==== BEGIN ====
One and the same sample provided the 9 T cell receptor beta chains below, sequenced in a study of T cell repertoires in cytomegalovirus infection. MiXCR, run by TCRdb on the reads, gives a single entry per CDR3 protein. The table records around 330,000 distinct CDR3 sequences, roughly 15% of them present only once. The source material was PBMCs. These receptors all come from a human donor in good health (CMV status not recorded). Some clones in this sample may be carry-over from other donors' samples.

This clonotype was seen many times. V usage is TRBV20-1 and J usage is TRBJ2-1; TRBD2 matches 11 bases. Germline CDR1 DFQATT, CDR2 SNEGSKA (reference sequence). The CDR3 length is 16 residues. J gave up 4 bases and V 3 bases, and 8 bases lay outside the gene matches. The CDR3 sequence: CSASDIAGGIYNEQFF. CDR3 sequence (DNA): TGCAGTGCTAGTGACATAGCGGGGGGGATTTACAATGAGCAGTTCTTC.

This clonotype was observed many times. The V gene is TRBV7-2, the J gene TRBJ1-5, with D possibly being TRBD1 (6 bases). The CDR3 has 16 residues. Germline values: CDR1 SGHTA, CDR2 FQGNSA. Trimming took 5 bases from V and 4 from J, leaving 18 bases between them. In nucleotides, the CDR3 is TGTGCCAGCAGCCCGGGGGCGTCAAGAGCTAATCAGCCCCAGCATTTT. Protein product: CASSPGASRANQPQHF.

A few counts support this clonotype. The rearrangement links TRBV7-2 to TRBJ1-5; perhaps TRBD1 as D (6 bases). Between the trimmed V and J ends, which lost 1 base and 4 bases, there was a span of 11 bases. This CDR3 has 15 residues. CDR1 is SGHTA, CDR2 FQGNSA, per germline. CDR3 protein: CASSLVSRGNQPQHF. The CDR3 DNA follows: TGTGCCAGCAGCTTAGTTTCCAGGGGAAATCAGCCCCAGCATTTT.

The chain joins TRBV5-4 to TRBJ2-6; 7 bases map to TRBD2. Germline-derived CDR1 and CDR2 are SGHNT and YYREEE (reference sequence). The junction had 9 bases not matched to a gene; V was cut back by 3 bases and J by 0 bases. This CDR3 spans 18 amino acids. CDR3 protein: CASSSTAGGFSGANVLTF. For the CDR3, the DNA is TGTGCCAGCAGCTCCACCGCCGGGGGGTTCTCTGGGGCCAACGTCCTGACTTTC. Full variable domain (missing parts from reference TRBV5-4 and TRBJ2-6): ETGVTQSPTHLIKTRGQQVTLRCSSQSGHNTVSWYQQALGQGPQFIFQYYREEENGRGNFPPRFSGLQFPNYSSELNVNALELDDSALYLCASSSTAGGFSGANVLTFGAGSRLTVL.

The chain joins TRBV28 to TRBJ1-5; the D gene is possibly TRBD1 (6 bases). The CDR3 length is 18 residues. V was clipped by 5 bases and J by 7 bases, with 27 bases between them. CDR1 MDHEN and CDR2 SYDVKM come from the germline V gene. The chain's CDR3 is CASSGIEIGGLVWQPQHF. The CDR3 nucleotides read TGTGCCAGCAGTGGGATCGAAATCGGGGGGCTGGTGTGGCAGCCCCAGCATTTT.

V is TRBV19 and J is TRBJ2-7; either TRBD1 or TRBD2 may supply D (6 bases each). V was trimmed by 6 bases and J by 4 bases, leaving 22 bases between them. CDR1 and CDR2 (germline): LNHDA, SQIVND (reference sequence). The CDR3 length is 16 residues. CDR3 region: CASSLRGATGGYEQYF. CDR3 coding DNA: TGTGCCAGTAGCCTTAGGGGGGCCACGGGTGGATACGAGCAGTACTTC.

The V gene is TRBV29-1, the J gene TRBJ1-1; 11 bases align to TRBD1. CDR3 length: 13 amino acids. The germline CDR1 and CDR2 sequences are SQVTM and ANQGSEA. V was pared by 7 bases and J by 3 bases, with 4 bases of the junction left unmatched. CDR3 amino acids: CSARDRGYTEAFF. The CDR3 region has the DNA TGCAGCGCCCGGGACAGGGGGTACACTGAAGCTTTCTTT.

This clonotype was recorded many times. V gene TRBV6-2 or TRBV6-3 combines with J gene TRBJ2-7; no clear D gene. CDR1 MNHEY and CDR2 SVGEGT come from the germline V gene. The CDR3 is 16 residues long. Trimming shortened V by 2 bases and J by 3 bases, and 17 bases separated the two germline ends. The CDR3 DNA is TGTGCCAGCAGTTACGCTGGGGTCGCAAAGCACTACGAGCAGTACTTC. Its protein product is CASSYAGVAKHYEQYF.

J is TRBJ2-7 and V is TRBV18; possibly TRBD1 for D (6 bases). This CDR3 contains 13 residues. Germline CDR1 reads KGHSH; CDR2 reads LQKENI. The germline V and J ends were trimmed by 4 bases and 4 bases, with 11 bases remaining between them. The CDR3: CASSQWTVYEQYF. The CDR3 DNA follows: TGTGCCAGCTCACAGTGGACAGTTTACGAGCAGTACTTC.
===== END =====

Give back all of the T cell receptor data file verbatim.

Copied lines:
One and the same sample provided the 9 T cell receptor beta chains below, sequenced in a study of T cell repertoires in cytomegalovirus infection. MiXCR, run by TCRdb on the reads, gives a single entry per CDR3 protein. The table records around 330,000 distinct CDR3 sequences, roughly 15% of them present only once. The source material was PBMCs. These receptors all come from a human donor in good health (CMV status not recorded). Some clones in this sample may be carry-over from other donors' samples.

This clonotype was seen many times. V usage is TRBV20-1 and J usage is TRBJ2-1; TRBD2 matches 11 bases. Germline CDR1 DFQATT, CDR2 SNEGSKA (reference sequence). The CDR3 length is 16 residues. J gave up 4 bases and V 3 bases, and 8 bases lay outside the gene matches. The CDR3 sequence: CSASDIAGGIYNEQFF. CDR3 sequence (DNA): TGCAGTGCTAGTGACATAGCGGGGGGGATTTACAATGAGCAGTTCTTC.

This clonotype was observed many times. The V gene is TRBV7-2, the J gene TRBJ1-5, with D possibly being TRBD1 (6 bases). The CDR3 has 16 residues. Germline values: CDR1 SGHTA, CDR2 FQGNSA. Trimming took 5 bases from V and 4 from J, leaving 18 bases between them. In nucleotides, the CDR3 is TGTGCCAGCAGCCCGGGGGCGTCAAGAGCTAATCAGCCCCAGCATTTT. Protein product: CASSPGASRANQPQHF.

A few counts support this clonotype. The rearrangement links TRBV7-2 to TRBJ1-5; perhaps TRBD1 as D (6 bases). Between the trimmed V and J ends, which lost 1 base and 4 bases, there was a span of 11 bases. This CDR3 has 15 residues. CDR1 is SGHTA, CDR2 FQGNSA, per germline. CDR3 protein: CASSLVSRGNQPQHF. The CDR3 DNA follows: TGTGCCAGCAGCTTAGTTTCCAGGGGAAATCAGCCCCAGCATTTT.

The chain joins TRBV5-4 to TRBJ2-6; 7 bases map to TRBD2. Germline-derived CDR1 and CDR2 are SGHNT and YYREEE (reference sequence). The junction had 9 bases not matched to a gene; V was cut back by 3 bases and J by 0 bases. This CDR3 spans 18 amino acids. CDR3 protein: CASSSTAGGFSGANVLTF. For the CDR3, the DNA is TGTGCCAGCAGCTCCACCGCCGGGGGGTTCTCTGGGGCCAACGTCCTGACTTTC. Full variable domain (missing parts from reference TRBV5-4 and TRBJ2-6): ETGVTQSPTHLIKTRGQQVTLRCSSQSGHNTVSWYQQALGQGPQFIFQYYREEENGRGNFPPRFSGLQFPNYSSELNVNALELDDSALYLCASSSTAGGFSGANVLTFGAGSRLTVL.

The chain joins TRBV28 to TRBJ1-5; the D gene is possibly TRBD1 (6 bases). The CDR3 length is 18 residues. V was clipped by 5 bases and J by 7 bases, with 27 bases between them. CDR1 MDHEN and CDR2 SYDVKM come from the germline V gene. The chain's CDR3 is CASSGIEIGGLVWQPQHF. The CDR3 nucleotides read TGTGCCAGCAGTGGGATCGAAATCGGGGGGCTGGTGTGGCAGCCCCAGCATTTT.

V is TRBV19 and J is TRBJ2-7; either TRBD1 or TRBD2 may supply D (6 bases each). V was trimmed by 6 bases and J by 4 bases, leaving 22 bases between them. CDR1 and CDR2 (germline): LNHDA, SQIVND (reference sequence). The CDR3 length is 16 residues. CDR3 region: CASSLRGATGGYEQYF. CDR3 coding DNA: TGTGCCAGTAGCCTTAGGGGGGCCACGGGTGGATACGAGCAGTACTTC.

The V gene is TRBV29-1, the J gene TRBJ1-1; 11 bases align to TRBD1. CDR3 length: 13 amino acids. The germline CDR1 and CDR2 sequences are SQVTM and ANQGSEA. V was pared by 7 bases and J by 3 bases, with 4 bases of the junction left unmatched. CDR3 amino acids: CSARDRGYTEAFF. The CDR3 region has the DNA TGCAGCGCCCGGGACAGGGGGTACACTGAAGCTTTCTTT.

This clonotype was recorded many times. V gene TRBV6-2 or TRBV6-3 combines with J gene TRBJ2-7; no clear D gene. CDR1 MNHEY and CDR2 SVGEGT come from the germline V gene. The CDR3 is 16 residues long. Trimming shortened V by 2 bases and J by 3 bases, and 17 bases separated the two germline ends. The CDR3 DNA is TGTGCCAGCAGTTACGCTGGGGTCGCAAAGCACTACGAGCAGTACTTC. Its protein product is CASSYAGVAKHYEQYF.

J is TRBJ2-7 and V is TRBV18; possibly TRBD1 for D (6 bases). This CDR3 contains 13 residues. Germline CDR1 reads KGHSH; CDR2 reads LQKENI. The germline V and J ends were trimmed by 4 bases and 4 bases, with 11 bases remaining between them. The CDR3: CASSQWTVYEQYF. The CDR3 DNA follows: TGTGCCAGCTCACAGTGGACAGTTTACGAGCAGTACTTC.